2-Minute Consultation: Hypotension Calls for Aggressive Monitoring

Pharmacy Times, Volume 0,0

As with hypertension, clinicians must aggressively monitor hypotension, which is associated with many serious conditions.

Dr. Zanni is a health systems consultantand psychologist based in Alexandria,Virginia.

Up to 30% of individuals are hypotensive1,2with elders disproportionatelyaffected.3 Becausehypotension is associated withParkinson's disease, stroke, transientischemic attacks, myocardial infarction,electrocardiogram abnormalities, andAlzheimer's disease, these patients mayask about hypotensive symptoms.4-6

To diagnose hypotension, cliniciansrecord blood pressure (BP) every minutefor 5 minutes after patients have laindown for 15 minutes and then stand. Ifsystolic BP falls more than 20 mm Hg, ordiastolic BP falls more than 10 mm Hg,hypotension is present.4

Orthostatic hypotension (OH) developswhen systems fail to compensatefor the approximately 500-mL decreasein blood routed to the heart as a personstands, and blood pools in the extremities.6 Up to 50% of OH is drug-induced.7Hypovolemia induced by excessivediuretic use is the most common causeof OH.7 Patients' drug regimens shouldbe screened for antihypertensives,monoamine oxidase inhibitors, tricyclicantidepressants, antianginals, levodopa,dopamine, selegiline, barbiturates, andalcohol. 4,7,8

Postprandial hypotension (PPH)is observed only in elders9,10 and maycause syncope, falls, dizziness, fatigue,angina pectoris, stroke, and myocardialinfarction.11 PPH is most likely to occurafter breakfast.12,13

Pharmacists should be prepared todiscuss both pharmacologic (Table 1)and nonpharmacologic (Table 2) interventionsthat achieve adequate functionalcapacity (and not necessarily aspecific BP reading).8 As with hypertension,clinicians must aggressively monitorhypotension.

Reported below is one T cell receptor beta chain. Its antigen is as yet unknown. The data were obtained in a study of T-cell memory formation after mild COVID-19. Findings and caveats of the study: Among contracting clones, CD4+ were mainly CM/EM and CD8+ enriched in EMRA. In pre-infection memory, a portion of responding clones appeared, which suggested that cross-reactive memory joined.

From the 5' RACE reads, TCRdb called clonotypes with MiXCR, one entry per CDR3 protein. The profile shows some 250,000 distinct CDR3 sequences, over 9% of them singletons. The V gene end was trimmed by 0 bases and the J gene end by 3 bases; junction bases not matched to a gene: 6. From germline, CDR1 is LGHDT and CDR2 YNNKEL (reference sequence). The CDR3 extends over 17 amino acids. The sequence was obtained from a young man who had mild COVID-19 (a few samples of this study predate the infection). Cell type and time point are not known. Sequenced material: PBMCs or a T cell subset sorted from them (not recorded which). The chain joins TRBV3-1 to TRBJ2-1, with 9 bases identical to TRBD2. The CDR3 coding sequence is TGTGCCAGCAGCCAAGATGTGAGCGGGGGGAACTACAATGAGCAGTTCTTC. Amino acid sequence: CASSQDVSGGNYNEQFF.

Table 1

Pharmacologic Hypotension Treatments

Fludrocortisone: 0.1-0.4 mg daily for at least 2 weeks stimulates renal sodium retention; sodium supplementation may be needed. Side effects include weight gain of up to 8 lb, hypokalemia, hypomagnesemia, and supine hypertension. Monitor warfarin interactions.

Midodrine: to prevent peripheral resistance and venous pooling in neurogenic and dialysisrelatedhypotension, 2.5 mg with breakfast and lunch, increasing by 2.5 mg 3 times daily every2 days, to a maximum of 30 mg daily will elevate standing systolic BP 15 to 30 mm Hg within 1hour for up to 3 hours. Administer doses during the day while the patient is active. Adverseeffects include pilomotor reactions, paresthesia, pruritus (especially the scalp), distrait (hesitancyand retention), and chills. To avoid supine hypertension, schedule the last dose of theday before 6 pm or 4 hours before bedtime. It interacts with digoxin, calcium channel blockers,and beta-blockers, and is contraindicated with alpha-adrenergic receptor stimulators. It mayantagonize the alpha-adrenergic blockers.

Erythropoietin: although unapproved for hypotension, increases red blood cell volume, andsometimes corrects OH. Include concurrent iron supplementation to prevent iron deficiencyanemia.

Octreotide: a somatostatin analogue, decreases splanchnic blood flow and increases BP.In PPH, initial doses of 50 ?g subcutaneously are used 30 minutes before meals for 2 weeks.If response occurs, a monthly depot injection can be used. Octreotide can alter dietary fatabsorption, and depress B12 levels.

BP = blood pressure; OH = orthostatic hypotension; PPH = postprandial hypotension.